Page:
There was a time when I thought I knew what it means to be "fit" and nowadays I'm embarrassed to even say how I defined it to be:
Sugar-free eating habits.
Those were the days when I was convinced that I was broken and need to be fixed. Everyday involved taking a fine-tooth comb to my very existence and identifying everything that needed to become better about me.
I wasn't enough.
All the ideas I had of who I should be seemed so attainable, yet just far enough out of reach to keep me occupied all the livelong day with trying and trying and trying harder to become who I wasn't.
Restlessness had its way with me. Anger, too. And eventually, exhaustion.
Because, something's gotta give. Always.
It could've been my marriage. And it almost was. The number of times I nearly destroyed it all and threatened to leave are too many to count.
The number of times I quit trying and resorted to saying things that just reflected a cold, bitter, exhausted, lonely, and sad heart are quite possibly equivalent to as many steps as it'd take to climb Mount Kilimanjaro.
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While in a store he even pointed out a small sign that read: "happy girls are the prettiest girls."
Just how is a person supposed to stop trying and start being when all she's known is a pursuit of working harder to be better?
I felt naked and helpless. And truthfully, quite embarrassed.
My groom had called my bluff. He had known all along how completely miserable I was in my life and he made it known that I hadn't succeeded at hiding my true discontent from him.
Happiness was never something I pursued; I knew it was fleeting. I resigned myself to a lifestyle that gripped everything tightly and assumed that muscles get strong when they're flexed and so therefore, I was "fit".
It turns out that muscles actually get weaker when they're constantly constricted. They forget how to even work. Chronically tightened muscles signal to our body that we're in danger and keeps us in a constant state of defense, eventually exhausting and depleting our whole selves.
This isn't fitness. This isn't even wellness.
I tried to find out "how" I was supposed to fix what was indeed broken about me, only to discover that trying to further control myself was not the way.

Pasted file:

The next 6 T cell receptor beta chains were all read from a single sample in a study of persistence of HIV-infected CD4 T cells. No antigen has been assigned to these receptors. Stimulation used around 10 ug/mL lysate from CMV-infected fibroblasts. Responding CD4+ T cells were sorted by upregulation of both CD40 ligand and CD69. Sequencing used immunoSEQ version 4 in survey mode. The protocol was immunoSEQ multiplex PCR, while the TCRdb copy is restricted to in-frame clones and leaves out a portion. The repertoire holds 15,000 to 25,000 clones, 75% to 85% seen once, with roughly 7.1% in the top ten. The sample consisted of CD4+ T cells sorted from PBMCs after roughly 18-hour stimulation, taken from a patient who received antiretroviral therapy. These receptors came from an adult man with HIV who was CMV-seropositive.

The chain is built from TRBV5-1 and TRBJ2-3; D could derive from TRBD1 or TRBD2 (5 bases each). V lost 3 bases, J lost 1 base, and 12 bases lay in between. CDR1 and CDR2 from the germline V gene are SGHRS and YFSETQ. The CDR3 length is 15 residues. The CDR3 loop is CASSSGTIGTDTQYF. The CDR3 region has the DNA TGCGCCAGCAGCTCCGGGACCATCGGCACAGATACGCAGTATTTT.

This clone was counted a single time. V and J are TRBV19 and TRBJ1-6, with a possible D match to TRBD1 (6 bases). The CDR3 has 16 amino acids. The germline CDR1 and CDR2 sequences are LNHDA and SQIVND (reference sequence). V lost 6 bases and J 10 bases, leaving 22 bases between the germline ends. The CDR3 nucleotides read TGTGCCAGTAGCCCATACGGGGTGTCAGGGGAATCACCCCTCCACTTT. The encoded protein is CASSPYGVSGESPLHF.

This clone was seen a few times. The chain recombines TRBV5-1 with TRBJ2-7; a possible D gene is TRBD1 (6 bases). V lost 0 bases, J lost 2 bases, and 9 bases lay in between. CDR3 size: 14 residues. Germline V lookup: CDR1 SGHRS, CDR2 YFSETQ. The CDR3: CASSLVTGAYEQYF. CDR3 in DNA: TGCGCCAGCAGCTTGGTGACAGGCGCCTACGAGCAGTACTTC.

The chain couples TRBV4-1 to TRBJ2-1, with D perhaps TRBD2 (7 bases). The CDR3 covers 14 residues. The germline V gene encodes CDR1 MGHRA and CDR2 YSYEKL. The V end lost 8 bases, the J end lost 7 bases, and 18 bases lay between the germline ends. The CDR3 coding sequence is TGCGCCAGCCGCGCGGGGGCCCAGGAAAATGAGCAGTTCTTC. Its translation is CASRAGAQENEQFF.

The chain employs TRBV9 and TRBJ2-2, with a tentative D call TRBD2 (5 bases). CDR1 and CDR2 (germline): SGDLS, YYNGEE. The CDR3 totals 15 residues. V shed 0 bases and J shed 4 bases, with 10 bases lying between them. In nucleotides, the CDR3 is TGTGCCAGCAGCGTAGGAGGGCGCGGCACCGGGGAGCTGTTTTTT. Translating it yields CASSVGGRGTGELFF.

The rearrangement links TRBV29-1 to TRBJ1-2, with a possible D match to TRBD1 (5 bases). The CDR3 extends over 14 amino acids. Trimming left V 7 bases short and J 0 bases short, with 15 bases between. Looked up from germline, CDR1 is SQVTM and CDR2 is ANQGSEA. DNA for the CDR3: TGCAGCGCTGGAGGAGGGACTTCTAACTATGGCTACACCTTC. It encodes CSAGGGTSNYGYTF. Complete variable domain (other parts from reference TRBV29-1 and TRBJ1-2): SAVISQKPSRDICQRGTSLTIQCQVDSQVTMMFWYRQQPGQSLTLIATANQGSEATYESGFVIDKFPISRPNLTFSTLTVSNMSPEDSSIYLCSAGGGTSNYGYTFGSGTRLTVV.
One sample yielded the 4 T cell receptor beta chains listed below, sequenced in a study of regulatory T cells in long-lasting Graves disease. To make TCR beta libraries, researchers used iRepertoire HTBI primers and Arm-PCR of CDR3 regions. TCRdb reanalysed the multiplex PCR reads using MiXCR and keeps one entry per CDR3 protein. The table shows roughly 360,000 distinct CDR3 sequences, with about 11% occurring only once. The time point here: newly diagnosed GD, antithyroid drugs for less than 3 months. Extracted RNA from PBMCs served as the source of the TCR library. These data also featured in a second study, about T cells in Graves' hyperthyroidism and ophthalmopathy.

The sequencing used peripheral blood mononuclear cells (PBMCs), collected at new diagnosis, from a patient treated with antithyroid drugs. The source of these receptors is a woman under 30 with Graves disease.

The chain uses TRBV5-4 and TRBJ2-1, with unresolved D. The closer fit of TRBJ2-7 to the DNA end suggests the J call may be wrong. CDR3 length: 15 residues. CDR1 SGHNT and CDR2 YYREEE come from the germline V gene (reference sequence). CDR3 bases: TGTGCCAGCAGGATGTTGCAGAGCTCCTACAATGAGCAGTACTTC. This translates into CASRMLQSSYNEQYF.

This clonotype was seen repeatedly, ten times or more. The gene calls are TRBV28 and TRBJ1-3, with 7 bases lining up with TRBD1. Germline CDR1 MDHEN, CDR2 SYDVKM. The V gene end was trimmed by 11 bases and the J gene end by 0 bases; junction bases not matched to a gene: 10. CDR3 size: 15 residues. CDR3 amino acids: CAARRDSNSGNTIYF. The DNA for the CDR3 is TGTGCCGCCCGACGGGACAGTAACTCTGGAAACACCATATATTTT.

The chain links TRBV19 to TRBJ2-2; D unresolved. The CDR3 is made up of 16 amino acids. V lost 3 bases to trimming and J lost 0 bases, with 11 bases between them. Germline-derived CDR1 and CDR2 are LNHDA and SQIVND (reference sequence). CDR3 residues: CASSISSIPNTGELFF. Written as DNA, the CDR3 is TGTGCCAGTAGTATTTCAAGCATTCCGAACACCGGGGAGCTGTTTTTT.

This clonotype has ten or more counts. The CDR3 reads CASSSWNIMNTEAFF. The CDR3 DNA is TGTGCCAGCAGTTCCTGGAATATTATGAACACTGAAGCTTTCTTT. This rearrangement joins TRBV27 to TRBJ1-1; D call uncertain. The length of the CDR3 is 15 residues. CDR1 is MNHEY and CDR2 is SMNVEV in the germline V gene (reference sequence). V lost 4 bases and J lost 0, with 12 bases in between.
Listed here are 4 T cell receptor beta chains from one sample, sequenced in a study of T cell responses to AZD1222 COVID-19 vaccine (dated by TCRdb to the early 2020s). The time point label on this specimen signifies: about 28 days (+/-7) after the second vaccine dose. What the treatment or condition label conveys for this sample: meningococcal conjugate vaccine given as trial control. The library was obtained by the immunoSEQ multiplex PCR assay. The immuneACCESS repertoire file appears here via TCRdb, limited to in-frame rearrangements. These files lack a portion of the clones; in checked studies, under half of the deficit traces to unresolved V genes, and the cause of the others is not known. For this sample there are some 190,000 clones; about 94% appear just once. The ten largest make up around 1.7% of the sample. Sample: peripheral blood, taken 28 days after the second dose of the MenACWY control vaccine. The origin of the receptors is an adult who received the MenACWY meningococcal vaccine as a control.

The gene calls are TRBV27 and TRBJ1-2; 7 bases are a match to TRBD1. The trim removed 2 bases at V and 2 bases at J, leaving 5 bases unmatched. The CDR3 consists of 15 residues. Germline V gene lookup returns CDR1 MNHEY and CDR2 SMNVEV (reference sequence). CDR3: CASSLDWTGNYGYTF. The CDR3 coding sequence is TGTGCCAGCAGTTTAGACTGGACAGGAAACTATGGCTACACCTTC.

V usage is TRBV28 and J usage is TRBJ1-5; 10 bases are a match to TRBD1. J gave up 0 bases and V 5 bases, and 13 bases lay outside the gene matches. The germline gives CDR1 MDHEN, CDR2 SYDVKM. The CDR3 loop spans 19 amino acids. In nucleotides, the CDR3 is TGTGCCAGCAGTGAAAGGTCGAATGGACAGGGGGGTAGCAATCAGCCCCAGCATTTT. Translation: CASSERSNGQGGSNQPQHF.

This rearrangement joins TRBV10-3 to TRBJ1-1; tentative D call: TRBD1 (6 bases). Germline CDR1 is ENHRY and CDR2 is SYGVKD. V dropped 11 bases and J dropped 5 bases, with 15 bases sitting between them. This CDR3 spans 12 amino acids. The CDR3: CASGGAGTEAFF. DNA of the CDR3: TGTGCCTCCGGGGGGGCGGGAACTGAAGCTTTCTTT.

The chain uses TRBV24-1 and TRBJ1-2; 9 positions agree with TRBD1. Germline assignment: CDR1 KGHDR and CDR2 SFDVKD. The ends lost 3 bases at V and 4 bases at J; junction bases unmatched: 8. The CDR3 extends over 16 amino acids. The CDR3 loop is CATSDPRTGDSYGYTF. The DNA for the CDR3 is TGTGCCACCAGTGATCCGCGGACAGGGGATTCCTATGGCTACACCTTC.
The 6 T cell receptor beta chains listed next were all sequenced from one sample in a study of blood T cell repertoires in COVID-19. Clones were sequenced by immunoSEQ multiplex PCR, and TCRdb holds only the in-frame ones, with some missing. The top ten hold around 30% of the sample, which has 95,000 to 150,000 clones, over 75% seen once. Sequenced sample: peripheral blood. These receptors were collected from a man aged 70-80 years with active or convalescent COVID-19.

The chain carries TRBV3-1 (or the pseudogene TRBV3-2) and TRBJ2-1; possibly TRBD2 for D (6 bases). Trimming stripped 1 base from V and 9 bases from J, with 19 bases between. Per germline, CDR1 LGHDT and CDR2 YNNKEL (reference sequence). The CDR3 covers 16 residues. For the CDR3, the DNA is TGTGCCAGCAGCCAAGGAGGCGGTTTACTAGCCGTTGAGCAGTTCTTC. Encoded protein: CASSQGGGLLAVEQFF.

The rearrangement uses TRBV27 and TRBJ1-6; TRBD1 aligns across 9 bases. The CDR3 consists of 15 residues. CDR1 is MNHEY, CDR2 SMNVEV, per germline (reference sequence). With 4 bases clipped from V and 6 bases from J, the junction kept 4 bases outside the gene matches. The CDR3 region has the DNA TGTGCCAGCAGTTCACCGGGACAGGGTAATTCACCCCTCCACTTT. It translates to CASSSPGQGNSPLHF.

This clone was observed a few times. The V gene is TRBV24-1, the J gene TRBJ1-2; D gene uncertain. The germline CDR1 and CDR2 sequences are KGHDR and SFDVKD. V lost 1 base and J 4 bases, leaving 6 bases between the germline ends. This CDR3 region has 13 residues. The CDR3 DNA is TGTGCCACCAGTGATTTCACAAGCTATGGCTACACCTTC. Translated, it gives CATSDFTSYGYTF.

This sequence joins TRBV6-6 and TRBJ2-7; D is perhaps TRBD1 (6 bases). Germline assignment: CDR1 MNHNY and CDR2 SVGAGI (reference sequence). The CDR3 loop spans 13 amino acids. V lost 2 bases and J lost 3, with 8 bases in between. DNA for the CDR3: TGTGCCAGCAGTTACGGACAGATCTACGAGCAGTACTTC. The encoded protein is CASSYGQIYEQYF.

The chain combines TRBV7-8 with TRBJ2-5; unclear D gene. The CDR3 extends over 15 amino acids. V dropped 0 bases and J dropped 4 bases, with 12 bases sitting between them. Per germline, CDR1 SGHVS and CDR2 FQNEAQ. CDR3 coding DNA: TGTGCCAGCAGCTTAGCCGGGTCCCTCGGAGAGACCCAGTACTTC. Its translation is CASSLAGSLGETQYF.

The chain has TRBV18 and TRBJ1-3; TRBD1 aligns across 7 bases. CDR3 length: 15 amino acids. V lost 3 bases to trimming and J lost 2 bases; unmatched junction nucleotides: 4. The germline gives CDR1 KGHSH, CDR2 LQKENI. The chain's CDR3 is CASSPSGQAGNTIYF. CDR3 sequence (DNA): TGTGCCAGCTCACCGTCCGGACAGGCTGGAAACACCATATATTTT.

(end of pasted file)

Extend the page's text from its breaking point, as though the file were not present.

I needed to learn flexibility and discover that being vulnerable -- raw and real -- is actually what is means to be strong.
I needed to learn to be patient with myself, and ultimately to be kind to myself.
I needed to actually face the real truth about who I am and not be shocked by my humanity.
I needed to become more aware of the beauty of my life, as it is.
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My groom was deliberate in his intention to fulfill his commitment to love me, and the best part is that he chose to love me as I am. I didn't need to change in order for him to love me. I didn't need to become someone different.
I still don't.
My groom didn't choose to love me because of a vision I had for myself.
The most powerful thing I realized is that I am loved for being me -- a sometimes messy, hypocritical, talkative, deceiving, angry, conniving, cajoling, questionable . . . and other times gentle, graceful, kind, sensitive, generous, encouraging, creative person.
For so many years I tried to be the best me I could possibly be. Perfection has lots of colors and though I never considered myself a "perfectionist," it eventually became obvious to me that my tendencies clearly fit the definition.
My Creator deliberately crafted me with imperfections and I have come to believe that He uses those rough and jagged edges of me for purpose; most especially, for me to realize that I am enough. My strength and abilities can't accomplish all I want or envision that they might someday; still, I am enough.
It took a long time for me to consider that I am perfect, as I am.
Where I don't measure up, God fills the gap. And what He wants to shape differently about me, He will reveal in due time and work with me to accomplish.
I can trust that God doesn't make mistakes and that He will guide this deliberately-crafted-imperfect-human-being on the journey that He has designed uniquely for me.
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God knew how far He needed to go for me to see His love for me. As I've seen His love, I've learned to chase hope with that same deliberate intention.
I've learned that the thing that I envision might not be the thing at all, yet I can still deliberately pursue that which niggles at me day and night, while actively living in a state of rest.
Now is enough, as it is . . .
and I am enough, as I am.
For years I connived and cajoled to have a second child. I thought that not conceiving another meant that I wasn't good enough.
I learned the hard and painful way what real surrender is all about.
Eventually, I humbly discovered that what I wanted most was peace -- a life of rest.
I learned to hope when nothing makes sense.
And now, after seven years of begging . . . one year of pretending to surrender . . . and one year of real surrender . . . I've been given a most remarkable gift of grace: the news of a second son to be arriving in the middle of this year.
This gift didn't come because I surrendered and "stopped trying". God did this.
His timing, purpose, and providence is His alone.
The waiting and wrestling was never about a baby . . .
it's clear to me now that it was about things so much bigger and better.